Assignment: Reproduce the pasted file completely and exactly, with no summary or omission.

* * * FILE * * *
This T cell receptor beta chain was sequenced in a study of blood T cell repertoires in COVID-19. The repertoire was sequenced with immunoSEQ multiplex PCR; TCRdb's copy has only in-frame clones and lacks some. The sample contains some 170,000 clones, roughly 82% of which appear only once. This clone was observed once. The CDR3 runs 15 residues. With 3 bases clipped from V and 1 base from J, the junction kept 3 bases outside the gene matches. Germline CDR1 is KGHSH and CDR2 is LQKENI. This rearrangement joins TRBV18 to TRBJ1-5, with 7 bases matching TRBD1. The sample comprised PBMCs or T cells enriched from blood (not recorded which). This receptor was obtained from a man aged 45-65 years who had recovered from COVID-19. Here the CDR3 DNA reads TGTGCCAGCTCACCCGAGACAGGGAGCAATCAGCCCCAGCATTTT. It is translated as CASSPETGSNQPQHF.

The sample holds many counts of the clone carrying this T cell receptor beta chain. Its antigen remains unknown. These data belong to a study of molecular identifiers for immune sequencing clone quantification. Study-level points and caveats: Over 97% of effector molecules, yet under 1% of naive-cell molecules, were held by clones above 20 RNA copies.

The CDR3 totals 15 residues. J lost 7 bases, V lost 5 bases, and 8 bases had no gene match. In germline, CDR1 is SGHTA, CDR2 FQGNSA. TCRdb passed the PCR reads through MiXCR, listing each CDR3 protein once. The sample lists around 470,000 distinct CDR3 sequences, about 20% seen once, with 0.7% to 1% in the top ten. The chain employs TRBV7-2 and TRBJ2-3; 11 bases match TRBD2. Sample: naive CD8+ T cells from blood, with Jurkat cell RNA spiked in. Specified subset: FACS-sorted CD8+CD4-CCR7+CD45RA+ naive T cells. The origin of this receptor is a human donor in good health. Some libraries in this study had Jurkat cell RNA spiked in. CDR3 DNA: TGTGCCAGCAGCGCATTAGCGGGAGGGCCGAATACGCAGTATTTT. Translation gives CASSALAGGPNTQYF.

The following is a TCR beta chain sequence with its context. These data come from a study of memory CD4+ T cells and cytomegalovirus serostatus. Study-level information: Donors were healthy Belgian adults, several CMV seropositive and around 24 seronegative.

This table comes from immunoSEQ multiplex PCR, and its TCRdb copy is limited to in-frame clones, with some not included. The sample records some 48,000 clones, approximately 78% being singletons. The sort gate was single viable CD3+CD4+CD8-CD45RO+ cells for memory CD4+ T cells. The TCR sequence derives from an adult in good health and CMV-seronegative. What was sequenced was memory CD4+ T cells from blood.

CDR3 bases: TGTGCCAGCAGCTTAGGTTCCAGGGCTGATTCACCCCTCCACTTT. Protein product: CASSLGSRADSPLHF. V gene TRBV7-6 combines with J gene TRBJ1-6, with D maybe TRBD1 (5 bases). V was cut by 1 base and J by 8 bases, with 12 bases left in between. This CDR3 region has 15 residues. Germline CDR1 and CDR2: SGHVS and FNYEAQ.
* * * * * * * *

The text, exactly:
This T cell receptor beta chain was sequenced in a study of blood T cell repertoires in COVID-19. The repertoire was sequenced with immunoSEQ multiplex PCR; TCRdb's copy has only in-frame clones and lacks some. The sample contains some 170,000 clones, roughly 82% of which appear only once. This clone was observed once. The CDR3 runs 15 residues. With 3 bases clipped from V and 1 base from J, the junction kept 3 bases outside the gene matches. Germline CDR1 is KGHSH and CDR2 is LQKENI. This rearrangement joins TRBV18 to TRBJ1-5, with 7 bases matching TRBD1. The sample comprised PBMCs or T cells enriched from blood (not recorded which). This receptor was obtained from a man aged 45-65 years who had recovered from COVID-19. Here the CDR3 DNA reads TGTGCCAGCTCACCCGAGACAGGGAGCAATCAGCCCCAGCATTTT. It is translated as CASSPETGSNQPQHF.

The sample holds many counts of the clone carrying this T cell receptor beta chain. Its antigen remains unknown. These data belong to a study of molecular identifiers for immune sequencing clone quantification. Study-level points and caveats: Over 97% of effector molecules, yet under 1% of naive-cell molecules, were held by clones above 20 RNA copies.

The CDR3 totals 15 residues. J lost 7 bases, V lost 5 bases, and 8 bases had no gene match. In germline, CDR1 is SGHTA, CDR2 FQGNSA. TCRdb passed the PCR reads through MiXCR, listing each CDR3 protein once. The sample lists around 470,000 distinct CDR3 sequences, about 20% seen once, with 0.7% to 1% in the top ten. The chain employs TRBV7-2 and TRBJ2-3; 11 bases match TRBD2. Sample: naive CD8+ T cells from blood, with Jurkat cell RNA spiked in. Specified subset: FACS-sorted CD8+CD4-CCR7+CD45RA+ naive T cells. The origin of this receptor is a human donor in good health. Some libraries in this study had Jurkat cell RNA spiked in. CDR3 DNA: TGTGCCAGCAGCGCATTAGCGGGAGGGCCGAATACGCAGTATTTT. Translation gives CASSALAGGPNTQYF.

The following is a TCR beta chain sequence with its context. These data come from a study of memory CD4+ T cells and cytomegalovirus serostatus. Study-level information: Donors were healthy Belgian adults, several CMV seropositive and around 24 seronegative.

This table comes from immunoSEQ multiplex PCR, and its TCRdb copy is limited to in-frame clones, with some not included. The sample records some 48,000 clones, approximately 78% being singletons. The sort gate was single viable CD3+CD4+CD8-CD45RO+ cells for memory CD4+ T cells. The TCR sequence derives from an adult in good health and CMV-seronegative. What was sequenced was memory CD4+ T cells from blood.

CDR3 bases: TGTGCCAGCAGCTTAGGTTCCAGGGCTGATTCACCCCTCCACTTT. Protein product: CASSLGSRADSPLHF. V gene TRBV7-6 combines with J gene TRBJ1-6, with D maybe TRBD1 (5 bases). V was cut by 1 base and J by 8 bases, with 12 bases left in between. This CDR3 region has 15 residues. Germline CDR1 and CDR2: SGHVS and FNYEAQ.